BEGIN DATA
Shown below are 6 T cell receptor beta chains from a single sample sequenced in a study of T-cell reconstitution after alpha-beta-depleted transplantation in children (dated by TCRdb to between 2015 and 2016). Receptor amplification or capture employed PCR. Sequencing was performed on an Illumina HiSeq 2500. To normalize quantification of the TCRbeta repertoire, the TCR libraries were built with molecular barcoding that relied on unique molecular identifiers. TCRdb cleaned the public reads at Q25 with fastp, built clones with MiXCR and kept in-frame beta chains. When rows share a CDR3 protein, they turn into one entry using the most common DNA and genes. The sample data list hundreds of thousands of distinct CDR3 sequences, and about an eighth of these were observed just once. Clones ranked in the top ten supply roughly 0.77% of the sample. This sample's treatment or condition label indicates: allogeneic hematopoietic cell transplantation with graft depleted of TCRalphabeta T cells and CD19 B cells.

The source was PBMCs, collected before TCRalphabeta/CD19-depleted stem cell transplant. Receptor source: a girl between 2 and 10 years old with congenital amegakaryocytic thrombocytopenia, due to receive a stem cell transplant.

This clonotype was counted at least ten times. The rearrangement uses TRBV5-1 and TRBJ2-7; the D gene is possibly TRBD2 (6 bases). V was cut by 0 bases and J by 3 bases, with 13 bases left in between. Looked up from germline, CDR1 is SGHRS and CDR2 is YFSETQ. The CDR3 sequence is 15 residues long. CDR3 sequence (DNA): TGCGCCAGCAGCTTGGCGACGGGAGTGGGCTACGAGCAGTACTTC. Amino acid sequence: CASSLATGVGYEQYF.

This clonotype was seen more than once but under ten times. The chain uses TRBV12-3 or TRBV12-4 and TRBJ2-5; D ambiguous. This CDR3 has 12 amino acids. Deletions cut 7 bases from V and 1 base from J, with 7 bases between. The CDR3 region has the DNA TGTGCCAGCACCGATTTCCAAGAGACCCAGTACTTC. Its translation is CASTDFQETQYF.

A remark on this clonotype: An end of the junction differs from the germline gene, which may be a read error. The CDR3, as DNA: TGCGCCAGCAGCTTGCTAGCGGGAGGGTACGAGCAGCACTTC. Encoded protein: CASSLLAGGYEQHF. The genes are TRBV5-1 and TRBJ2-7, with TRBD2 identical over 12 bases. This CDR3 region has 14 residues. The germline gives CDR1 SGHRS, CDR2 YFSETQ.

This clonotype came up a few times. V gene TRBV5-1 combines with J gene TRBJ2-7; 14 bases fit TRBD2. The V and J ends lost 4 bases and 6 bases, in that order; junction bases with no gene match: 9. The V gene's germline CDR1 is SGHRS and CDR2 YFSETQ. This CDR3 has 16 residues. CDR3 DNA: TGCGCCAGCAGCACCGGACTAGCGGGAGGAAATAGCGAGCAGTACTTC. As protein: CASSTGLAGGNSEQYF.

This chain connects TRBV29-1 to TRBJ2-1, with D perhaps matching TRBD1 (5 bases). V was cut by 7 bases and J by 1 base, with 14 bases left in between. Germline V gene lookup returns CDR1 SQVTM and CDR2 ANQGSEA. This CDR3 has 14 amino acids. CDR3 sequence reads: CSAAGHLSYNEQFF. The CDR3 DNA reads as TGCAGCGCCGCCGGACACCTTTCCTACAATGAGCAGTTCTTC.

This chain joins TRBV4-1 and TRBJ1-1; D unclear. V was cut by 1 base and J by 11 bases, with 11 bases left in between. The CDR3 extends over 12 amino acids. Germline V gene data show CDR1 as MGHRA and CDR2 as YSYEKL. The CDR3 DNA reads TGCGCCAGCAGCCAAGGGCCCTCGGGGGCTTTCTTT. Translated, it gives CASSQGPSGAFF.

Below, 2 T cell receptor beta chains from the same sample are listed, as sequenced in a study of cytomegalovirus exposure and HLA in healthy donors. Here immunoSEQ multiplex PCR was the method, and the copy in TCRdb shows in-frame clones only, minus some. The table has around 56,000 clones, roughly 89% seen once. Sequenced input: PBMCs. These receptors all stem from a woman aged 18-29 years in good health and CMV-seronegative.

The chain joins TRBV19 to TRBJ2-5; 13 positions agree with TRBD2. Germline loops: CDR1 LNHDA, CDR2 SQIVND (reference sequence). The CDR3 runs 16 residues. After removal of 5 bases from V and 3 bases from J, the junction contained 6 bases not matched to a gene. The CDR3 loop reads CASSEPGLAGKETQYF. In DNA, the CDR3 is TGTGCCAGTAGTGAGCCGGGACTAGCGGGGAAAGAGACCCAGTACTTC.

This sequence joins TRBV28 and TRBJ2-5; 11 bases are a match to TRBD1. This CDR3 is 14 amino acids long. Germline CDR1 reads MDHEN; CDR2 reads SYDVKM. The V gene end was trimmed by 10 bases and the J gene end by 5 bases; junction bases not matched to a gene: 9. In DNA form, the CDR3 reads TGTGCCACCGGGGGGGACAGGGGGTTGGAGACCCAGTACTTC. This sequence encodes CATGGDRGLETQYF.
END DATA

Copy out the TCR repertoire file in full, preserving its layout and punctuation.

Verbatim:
Shown below are 6 T cell receptor beta chains from a single sample sequenced in a study of T-cell reconstitution after alpha-beta-depleted transplantation in children (dated by TCRdb to between 2015 and 2016). Receptor amplification or capture employed PCR. Sequencing was performed on an Illumina HiSeq 2500. To normalize quantification of the TCRbeta repertoire, the TCR libraries were built with molecular barcoding that relied on unique molecular identifiers. TCRdb cleaned the public reads at Q25 with fastp, built clones with MiXCR and kept in-frame beta chains. When rows share a CDR3 protein, they turn into one entry using the most common DNA and genes. The sample data list hundreds of thousands of distinct CDR3 sequences, and about an eighth of these were observed just once. Clones ranked in the top ten supply roughly 0.77% of the sample. This sample's treatment or condition label indicates: allogeneic hematopoietic cell transplantation with graft depleted of TCRalphabeta T cells and CD19 B cells.

The source was PBMCs, collected before TCRalphabeta/CD19-depleted stem cell transplant. Receptor source: a girl between 2 and 10 years old with congenital amegakaryocytic thrombocytopenia, due to receive a stem cell transplant.

This clonotype was counted at least ten times. The rearrangement uses TRBV5-1 and TRBJ2-7; the D gene is possibly TRBD2 (6 bases). V was cut by 0 bases and J by 3 bases, with 13 bases left in between. Looked up from germline, CDR1 is SGHRS and CDR2 is YFSETQ. The CDR3 sequence is 15 residues long. CDR3 sequence (DNA): TGCGCCAGCAGCTTGGCGACGGGAGTGGGCTACGAGCAGTACTTC. Amino acid sequence: CASSLATGVGYEQYF.

This clonotype was seen more than once but under ten times. The chain uses TRBV12-3 or TRBV12-4 and TRBJ2-5; D ambiguous. This CDR3 has 12 amino acids. Deletions cut 7 bases from V and 1 base from J, with 7 bases between. The CDR3 region has the DNA TGTGCCAGCACCGATTTCCAAGAGACCCAGTACTTC. Its translation is CASTDFQETQYF.

A remark on this clonotype: An end of the junction differs from the germline gene, which may be a read error. The CDR3, as DNA: TGCGCCAGCAGCTTGCTAGCGGGAGGGTACGAGCAGCACTTC. Encoded protein: CASSLLAGGYEQHF. The genes are TRBV5-1 and TRBJ2-7, with TRBD2 identical over 12 bases. This CDR3 region has 14 residues. The germline gives CDR1 SGHRS, CDR2 YFSETQ.

This clonotype came up a few times. V gene TRBV5-1 combines with J gene TRBJ2-7; 14 bases fit TRBD2. The V and J ends lost 4 bases and 6 bases, in that order; junction bases with no gene match: 9. The V gene's germline CDR1 is SGHRS and CDR2 YFSETQ. This CDR3 has 16 residues. CDR3 DNA: TGCGCCAGCAGCACCGGACTAGCGGGAGGAAATAGCGAGCAGTACTTC. As protein: CASSTGLAGGNSEQYF.

This chain connects TRBV29-1 to TRBJ2-1, with D perhaps matching TRBD1 (5 bases). V was cut by 7 bases and J by 1 base, with 14 bases left in between. Germline V gene lookup returns CDR1 SQVTM and CDR2 ANQGSEA. This CDR3 has 14 amino acids. CDR3 sequence reads: CSAAGHLSYNEQFF. The CDR3 DNA reads as TGCAGCGCCGCCGGACACCTTTCCTACAATGAGCAGTTCTTC.

This chain joins TRBV4-1 and TRBJ1-1; D unclear. V was cut by 1 base and J by 11 bases, with 11 bases left in between. The CDR3 extends over 12 amino acids. Germline V gene data show CDR1 as MGHRA and CDR2 as YSYEKL. The CDR3 DNA reads TGCGCCAGCAGCCAAGGGCCCTCGGGGGCTTTCTTT. Translated, it gives CASSQGPSGAFF.

Below, 2 T cell receptor beta chains from the same sample are listed, as sequenced in a study of cytomegalovirus exposure and HLA in healthy donors. Here immunoSEQ multiplex PCR was the method, and the copy in TCRdb shows in-frame clones only, minus some. The table has around 56,000 clones, roughly 89% seen once. Sequenced input: PBMCs. These receptors all stem from a woman aged 18-29 years in good health and CMV-seronegative.

The chain joins TRBV19 to TRBJ2-5; 13 positions agree with TRBD2. Germline loops: CDR1 LNHDA, CDR2 SQIVND (reference sequence). The CDR3 runs 16 residues. After removal of 5 bases from V and 3 bases from J, the junction contained 6 bases not matched to a gene. The CDR3 loop reads CASSEPGLAGKETQYF. In DNA, the CDR3 is TGTGCCAGTAGTGAGCCGGGACTAGCGGGGAAAGAGACCCAGTACTTC.

This sequence joins TRBV28 and TRBJ2-5; 11 bases are a match to TRBD1. This CDR3 is 14 amino acids long. Germline CDR1 reads MDHEN; CDR2 reads SYDVKM. The V gene end was trimmed by 10 bases and the J gene end by 5 bases; junction bases not matched to a gene: 9. In DNA form, the CDR3 reads TGTGCCACCGGGGGGGACAGGGGGTTGGAGACCCAGTACTTC. This sequence encodes CATGGDRGLETQYF.